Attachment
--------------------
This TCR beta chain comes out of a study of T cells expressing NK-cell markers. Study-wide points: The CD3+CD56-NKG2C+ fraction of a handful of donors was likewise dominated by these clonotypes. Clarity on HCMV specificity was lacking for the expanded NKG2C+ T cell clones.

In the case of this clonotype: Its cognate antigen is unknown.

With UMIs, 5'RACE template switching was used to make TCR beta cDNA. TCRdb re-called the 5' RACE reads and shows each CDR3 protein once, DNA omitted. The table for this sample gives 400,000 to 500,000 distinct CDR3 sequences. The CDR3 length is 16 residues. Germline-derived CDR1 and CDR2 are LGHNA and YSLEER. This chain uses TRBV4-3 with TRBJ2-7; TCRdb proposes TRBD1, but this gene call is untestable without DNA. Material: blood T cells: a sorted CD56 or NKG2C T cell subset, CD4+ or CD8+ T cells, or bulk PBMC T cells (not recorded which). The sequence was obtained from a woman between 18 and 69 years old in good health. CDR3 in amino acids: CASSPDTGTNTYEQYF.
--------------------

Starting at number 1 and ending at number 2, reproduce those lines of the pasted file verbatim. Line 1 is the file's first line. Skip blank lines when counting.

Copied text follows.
This TCR beta chain comes out of a study of T cells expressing NK-cell markers. Study-wide points: The CD3+CD56-NKG2C+ fraction of a handful of donors was likewise dominated by these clonotypes. Clarity on HCMV specificity was lacking for the expanded NKG2C+ T cell clones.

In the case of this clonotype: Its cognate antigen is unknown.